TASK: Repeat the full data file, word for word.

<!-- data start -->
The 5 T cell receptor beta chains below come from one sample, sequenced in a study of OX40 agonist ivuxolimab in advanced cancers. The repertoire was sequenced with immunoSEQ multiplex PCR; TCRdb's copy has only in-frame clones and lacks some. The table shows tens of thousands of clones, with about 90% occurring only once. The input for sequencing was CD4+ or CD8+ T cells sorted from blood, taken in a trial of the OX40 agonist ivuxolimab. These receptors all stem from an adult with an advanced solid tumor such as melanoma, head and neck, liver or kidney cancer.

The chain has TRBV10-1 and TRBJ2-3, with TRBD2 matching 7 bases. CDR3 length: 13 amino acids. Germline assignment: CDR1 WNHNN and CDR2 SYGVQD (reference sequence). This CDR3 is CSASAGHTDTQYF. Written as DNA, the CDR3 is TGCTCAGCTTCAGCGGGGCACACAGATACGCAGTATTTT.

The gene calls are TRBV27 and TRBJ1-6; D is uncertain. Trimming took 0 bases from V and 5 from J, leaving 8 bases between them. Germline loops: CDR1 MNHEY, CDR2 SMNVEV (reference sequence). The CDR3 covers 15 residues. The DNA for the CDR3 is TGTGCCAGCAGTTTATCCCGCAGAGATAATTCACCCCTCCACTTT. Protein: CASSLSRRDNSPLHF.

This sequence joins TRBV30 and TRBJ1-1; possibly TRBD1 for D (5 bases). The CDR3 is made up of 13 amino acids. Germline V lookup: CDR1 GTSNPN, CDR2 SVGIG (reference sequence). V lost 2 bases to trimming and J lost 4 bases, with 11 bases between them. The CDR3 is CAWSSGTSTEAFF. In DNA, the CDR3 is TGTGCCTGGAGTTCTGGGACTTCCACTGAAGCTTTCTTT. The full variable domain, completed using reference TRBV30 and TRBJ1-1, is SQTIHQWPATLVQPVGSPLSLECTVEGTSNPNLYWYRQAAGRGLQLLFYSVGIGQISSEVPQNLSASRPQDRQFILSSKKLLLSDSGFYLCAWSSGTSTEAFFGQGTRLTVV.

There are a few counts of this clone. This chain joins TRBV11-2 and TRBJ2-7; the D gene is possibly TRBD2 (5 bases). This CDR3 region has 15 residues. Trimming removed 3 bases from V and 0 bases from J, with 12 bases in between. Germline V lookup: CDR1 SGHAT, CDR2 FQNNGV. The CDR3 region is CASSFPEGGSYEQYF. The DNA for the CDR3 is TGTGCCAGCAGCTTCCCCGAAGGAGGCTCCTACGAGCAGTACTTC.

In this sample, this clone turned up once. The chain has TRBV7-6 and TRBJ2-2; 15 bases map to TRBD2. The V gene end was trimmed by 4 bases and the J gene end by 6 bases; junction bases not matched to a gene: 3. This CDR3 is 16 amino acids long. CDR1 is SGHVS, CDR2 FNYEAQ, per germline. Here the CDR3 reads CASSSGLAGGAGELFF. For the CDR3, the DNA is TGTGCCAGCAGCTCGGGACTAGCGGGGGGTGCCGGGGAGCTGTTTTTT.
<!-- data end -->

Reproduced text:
The 5 T cell receptor beta chains below come from one sample, sequenced in a study of OX40 agonist ivuxolimab in advanced cancers. The repertoire was sequenced with immunoSEQ multiplex PCR; TCRdb's copy has only in-frame clones and lacks some. The table shows tens of thousands of clones, with about 90% occurring only once. The input for sequencing was CD4+ or CD8+ T cells sorted from blood, taken in a trial of the OX40 agonist ivuxolimab. These receptors all stem from an adult with an advanced solid tumor such as melanoma, head and neck, liver or kidney cancer.

The chain has TRBV10-1 and TRBJ2-3, with TRBD2 matching 7 bases. CDR3 length: 13 amino acids. Germline assignment: CDR1 WNHNN and CDR2 SYGVQD (reference sequence). This CDR3 is CSASAGHTDTQYF. Written as DNA, the CDR3 is TGCTCAGCTTCAGCGGGGCACACAGATACGCAGTATTTT.

The gene calls are TRBV27 and TRBJ1-6; D is uncertain. Trimming took 0 bases from V and 5 from J, leaving 8 bases between them. Germline loops: CDR1 MNHEY, CDR2 SMNVEV (reference sequence). The CDR3 covers 15 residues. The DNA for the CDR3 is TGTGCCAGCAGTTTATCCCGCAGAGATAATTCACCCCTCCACTTT. Protein: CASSLSRRDNSPLHF.

This sequence joins TRBV30 and TRBJ1-1; possibly TRBD1 for D (5 bases). The CDR3 is made up of 13 amino acids. Germline V lookup: CDR1 GTSNPN, CDR2 SVGIG (reference sequence). V lost 2 bases to trimming and J lost 4 bases, with 11 bases between them. The CDR3 is CAWSSGTSTEAFF. In DNA, the CDR3 is TGTGCCTGGAGTTCTGGGACTTCCACTGAAGCTTTCTTT. The full variable domain, completed using reference TRBV30 and TRBJ1-1, is SQTIHQWPATLVQPVGSPLSLECTVEGTSNPNLYWYRQAAGRGLQLLFYSVGIGQISSEVPQNLSASRPQDRQFILSSKKLLLSDSGFYLCAWSSGTSTEAFFGQGTRLTVV.

There are a few counts of this clone. This chain joins TRBV11-2 and TRBJ2-7; the D gene is possibly TRBD2 (5 bases). This CDR3 region has 15 residues. Trimming removed 3 bases from V and 0 bases from J, with 12 bases in between. Germline V lookup: CDR1 SGHAT, CDR2 FQNNGV. The CDR3 region is CASSFPEGGSYEQYF. The DNA for the CDR3 is TGTGCCAGCAGCTTCCCCGAAGGAGGCTCCTACGAGCAGTACTTC.

In this sample, this clone turned up once. The chain has TRBV7-6 and TRBJ2-2; 15 bases map to TRBD2. The V gene end was trimmed by 4 bases and the J gene end by 6 bases; junction bases not matched to a gene: 3. This CDR3 is 16 amino acids long. CDR1 is SGHVS, CDR2 FNYEAQ, per germline. Here the CDR3 reads CASSSGLAGGAGELFF. For the CDR3, the DNA is TGTGCCAGCAGCTCGGGACTAGCGGGGGGTGCCGGGGAGCTGTTTTTT.